Alnitak Region

The constellation of Orion dominates winter skies in the Northern Hemisphere. The shape of Orion, the hunter, and the three stars of Orion’s belt, are familiar to anyone who looks around the night sky, but the naked eye has to track along Orion’s sword (hanging from the belt from the Northern Hemisphere) to have any hint of the glories this constellation reveals to any telescope. The faint, small, fuzzy patch is the famous Orion nebula, but there are many extraordinary nebulae here.

Alnitak is one of the three stars in Orion’s belt (the left-most from the norther hemisphere). It’s bright and so its glare can easily overwhelm nearby objects, but a good, dark sky and an excellent wide-field telescope and camera shows the star apparently surrounded by gas and dust. In this image, Alnitak is the very bright star above-centre in the middle. to its left is the flame nebula and tracing the red area downwards shows the horse head: patches of dark gas silhouetted against the glowing hydrogen gas of the nebula, which just happen to make a familiar shape. To give a sense of scale, the middle star of Orion’s belt (Alnilam) is just out of the top of the frame to Alnitak’s right, but its glare can clearly be seen, about half way to the right-hand edge.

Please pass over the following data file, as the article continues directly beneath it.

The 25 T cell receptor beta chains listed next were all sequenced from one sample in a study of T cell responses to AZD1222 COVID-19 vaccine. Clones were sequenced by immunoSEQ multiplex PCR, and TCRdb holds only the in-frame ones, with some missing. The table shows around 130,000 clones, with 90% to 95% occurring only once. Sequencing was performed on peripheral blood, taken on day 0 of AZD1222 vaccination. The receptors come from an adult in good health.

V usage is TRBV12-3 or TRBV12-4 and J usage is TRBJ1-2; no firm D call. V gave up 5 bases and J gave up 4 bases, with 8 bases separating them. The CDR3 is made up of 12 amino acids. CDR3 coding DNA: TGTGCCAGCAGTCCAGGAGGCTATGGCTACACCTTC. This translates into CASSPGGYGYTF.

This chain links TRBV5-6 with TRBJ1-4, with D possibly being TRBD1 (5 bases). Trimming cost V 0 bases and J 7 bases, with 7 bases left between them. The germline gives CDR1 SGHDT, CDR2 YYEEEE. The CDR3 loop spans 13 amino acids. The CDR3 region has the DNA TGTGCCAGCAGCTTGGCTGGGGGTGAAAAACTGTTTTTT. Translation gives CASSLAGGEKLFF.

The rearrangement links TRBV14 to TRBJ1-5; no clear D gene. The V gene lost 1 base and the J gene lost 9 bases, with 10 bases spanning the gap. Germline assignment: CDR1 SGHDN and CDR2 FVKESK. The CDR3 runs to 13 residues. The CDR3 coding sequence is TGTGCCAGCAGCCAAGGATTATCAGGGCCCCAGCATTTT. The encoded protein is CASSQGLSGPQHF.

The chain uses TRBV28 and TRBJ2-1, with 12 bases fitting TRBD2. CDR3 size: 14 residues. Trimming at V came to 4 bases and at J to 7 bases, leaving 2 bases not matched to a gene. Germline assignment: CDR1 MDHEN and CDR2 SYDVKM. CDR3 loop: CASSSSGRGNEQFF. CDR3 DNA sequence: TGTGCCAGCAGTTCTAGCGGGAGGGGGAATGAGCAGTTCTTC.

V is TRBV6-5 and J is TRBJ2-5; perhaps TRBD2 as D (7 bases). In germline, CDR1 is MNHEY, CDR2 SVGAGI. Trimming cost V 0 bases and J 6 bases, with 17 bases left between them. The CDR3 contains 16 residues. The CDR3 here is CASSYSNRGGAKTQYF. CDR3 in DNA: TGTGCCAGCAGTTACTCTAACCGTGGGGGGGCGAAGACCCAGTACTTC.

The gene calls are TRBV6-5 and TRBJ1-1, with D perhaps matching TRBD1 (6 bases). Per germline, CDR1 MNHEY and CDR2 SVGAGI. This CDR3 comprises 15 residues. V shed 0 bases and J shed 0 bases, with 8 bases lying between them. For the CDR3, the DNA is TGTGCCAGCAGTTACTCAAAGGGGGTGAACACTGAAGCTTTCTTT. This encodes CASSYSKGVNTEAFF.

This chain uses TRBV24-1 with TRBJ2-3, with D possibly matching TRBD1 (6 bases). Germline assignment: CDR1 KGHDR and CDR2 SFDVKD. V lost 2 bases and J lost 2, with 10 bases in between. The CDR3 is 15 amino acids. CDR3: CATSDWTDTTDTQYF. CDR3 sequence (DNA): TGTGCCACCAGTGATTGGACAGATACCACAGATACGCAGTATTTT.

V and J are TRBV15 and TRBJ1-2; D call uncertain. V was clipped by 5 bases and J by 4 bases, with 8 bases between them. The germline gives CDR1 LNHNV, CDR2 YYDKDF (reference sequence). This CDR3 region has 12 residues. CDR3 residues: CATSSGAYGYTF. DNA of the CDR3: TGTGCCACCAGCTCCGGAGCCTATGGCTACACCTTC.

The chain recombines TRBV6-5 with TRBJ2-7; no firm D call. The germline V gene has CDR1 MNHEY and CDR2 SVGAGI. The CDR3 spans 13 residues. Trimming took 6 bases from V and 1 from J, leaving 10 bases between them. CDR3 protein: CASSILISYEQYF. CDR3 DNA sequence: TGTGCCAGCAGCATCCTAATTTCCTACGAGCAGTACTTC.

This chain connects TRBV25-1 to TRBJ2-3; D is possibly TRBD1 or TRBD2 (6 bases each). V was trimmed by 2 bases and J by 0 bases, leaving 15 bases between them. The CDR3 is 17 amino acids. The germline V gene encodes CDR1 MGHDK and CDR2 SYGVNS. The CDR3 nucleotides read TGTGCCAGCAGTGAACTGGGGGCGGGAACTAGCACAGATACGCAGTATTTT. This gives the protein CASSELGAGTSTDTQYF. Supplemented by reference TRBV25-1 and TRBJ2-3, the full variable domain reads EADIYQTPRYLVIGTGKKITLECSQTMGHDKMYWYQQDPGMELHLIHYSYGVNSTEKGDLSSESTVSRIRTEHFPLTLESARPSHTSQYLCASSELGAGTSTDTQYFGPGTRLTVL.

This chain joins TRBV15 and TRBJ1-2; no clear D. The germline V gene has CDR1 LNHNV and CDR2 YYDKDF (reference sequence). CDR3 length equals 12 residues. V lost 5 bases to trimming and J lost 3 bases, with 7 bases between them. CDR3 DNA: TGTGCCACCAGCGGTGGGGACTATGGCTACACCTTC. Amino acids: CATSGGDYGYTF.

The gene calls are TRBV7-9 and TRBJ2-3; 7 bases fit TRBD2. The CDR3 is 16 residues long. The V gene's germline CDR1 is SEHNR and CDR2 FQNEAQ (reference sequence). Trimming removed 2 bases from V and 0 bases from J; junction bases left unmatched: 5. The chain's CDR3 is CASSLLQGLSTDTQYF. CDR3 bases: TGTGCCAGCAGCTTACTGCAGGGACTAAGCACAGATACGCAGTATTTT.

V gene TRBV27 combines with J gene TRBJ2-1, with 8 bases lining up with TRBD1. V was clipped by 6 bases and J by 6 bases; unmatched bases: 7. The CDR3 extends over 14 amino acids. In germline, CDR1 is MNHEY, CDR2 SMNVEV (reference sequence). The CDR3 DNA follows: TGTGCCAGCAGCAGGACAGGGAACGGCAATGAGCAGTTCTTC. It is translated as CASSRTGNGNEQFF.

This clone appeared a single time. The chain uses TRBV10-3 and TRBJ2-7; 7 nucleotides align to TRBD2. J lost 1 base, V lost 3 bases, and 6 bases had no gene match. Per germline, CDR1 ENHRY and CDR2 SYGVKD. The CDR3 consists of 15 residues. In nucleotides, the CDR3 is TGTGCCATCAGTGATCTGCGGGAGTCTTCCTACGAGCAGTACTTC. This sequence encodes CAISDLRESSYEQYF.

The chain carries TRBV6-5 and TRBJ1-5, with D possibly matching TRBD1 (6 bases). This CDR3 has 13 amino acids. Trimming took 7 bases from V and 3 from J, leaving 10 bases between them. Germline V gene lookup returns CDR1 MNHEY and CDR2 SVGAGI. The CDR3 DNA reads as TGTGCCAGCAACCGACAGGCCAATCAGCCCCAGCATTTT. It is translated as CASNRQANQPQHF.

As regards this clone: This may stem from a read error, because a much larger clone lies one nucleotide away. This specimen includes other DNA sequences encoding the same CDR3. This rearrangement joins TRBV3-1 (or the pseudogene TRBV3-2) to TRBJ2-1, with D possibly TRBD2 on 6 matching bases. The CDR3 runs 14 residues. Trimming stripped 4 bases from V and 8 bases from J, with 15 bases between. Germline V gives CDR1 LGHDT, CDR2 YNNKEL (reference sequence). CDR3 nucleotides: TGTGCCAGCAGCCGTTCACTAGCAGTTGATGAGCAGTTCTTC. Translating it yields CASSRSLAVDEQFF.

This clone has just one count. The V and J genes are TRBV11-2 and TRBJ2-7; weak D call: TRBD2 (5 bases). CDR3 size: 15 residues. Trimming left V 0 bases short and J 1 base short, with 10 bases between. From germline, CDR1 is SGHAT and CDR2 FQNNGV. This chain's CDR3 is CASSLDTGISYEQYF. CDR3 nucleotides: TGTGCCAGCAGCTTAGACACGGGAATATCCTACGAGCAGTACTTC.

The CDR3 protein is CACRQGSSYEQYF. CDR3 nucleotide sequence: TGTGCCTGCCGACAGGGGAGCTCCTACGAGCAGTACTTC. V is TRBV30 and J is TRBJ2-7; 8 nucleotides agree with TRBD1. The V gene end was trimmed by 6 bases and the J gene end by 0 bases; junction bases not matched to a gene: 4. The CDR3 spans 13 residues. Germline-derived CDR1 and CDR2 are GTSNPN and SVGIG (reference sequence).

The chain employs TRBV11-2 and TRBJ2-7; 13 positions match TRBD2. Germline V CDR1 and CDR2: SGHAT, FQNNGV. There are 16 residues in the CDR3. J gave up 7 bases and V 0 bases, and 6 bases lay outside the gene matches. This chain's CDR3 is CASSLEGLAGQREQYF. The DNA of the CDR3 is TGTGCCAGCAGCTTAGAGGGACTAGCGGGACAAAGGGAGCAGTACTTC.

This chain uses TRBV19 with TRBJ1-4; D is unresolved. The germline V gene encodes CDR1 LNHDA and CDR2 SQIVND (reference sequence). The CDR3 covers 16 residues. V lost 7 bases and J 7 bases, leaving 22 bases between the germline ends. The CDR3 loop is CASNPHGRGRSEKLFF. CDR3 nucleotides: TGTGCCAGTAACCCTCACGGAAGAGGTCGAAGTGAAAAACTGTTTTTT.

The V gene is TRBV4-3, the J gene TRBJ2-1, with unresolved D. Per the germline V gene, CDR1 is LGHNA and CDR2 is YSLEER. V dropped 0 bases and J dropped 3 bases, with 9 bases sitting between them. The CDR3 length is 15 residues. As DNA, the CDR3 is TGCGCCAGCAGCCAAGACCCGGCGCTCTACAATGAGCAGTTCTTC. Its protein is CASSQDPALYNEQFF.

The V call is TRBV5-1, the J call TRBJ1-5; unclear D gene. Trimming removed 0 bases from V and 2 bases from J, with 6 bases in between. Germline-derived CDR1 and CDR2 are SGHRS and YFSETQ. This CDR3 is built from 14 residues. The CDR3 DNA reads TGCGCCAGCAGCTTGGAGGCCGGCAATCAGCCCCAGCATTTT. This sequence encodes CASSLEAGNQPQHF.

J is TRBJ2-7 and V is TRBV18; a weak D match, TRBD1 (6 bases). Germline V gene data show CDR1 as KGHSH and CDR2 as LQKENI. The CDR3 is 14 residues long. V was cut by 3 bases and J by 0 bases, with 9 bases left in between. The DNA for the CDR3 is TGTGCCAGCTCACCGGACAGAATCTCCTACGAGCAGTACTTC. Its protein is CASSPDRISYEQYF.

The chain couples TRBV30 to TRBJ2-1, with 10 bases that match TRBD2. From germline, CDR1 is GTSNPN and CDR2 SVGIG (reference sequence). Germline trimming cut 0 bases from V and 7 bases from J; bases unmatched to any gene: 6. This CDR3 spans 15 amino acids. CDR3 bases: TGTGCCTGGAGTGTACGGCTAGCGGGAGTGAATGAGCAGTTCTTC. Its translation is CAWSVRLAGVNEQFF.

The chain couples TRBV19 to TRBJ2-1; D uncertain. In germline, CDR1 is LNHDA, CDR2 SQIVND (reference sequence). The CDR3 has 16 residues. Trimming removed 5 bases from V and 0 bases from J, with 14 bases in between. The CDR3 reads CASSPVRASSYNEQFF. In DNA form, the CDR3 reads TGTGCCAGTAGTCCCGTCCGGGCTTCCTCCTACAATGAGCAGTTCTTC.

Full image

There is a lot of gas and dust in this image. As well as the obvious bright areas (where the gas is emitting light), there are more diffuse areas of glowing hydrogen, more or less across the whole image, as well as darker patches of dust. Orion’s Molecular Cloud complex is a relatively nearby region that appears to cover most of the constellation, where stars are currently being formed from a region of space where the raw ingredients have been concentrated. All the nebulae in this image are part of that complex.

The glowing gas is thought to be energised by radiation from Alnitak and the other stars in the image. Hydrogen molecules are excited by receiving energy from powerful starlight, then release their own light as they give up the energy. Cooler regions tend to be more red with hotter gas glowing more orange and red. The flame nebula contains a cluster of very hot, new stars (seen by X-Ray rather than visible light telescopes) which provide a great deal of energy to the nebula.


This image

I made this image with telescope 12 of iTelescope. This is a 106mm f5 refractor sited in Siding Springs Australia and fitted with a large sensor specialist camera. The colour image was made from 4 two-minute exposures each through luminance (plain), red, green and blue filters to capture colour. I processed it in PixInsight software. This is a first attempt at processing this rich data. Rings (called “panda eyes”) are visible around some of the stars and there is some harshness in some of the details. I have a feeling this will be a long-term project.

Christopher Curtis Written by:

After a lifetime's work in education, Chris took early retirement and now lives in the New Forest, Hampshire, England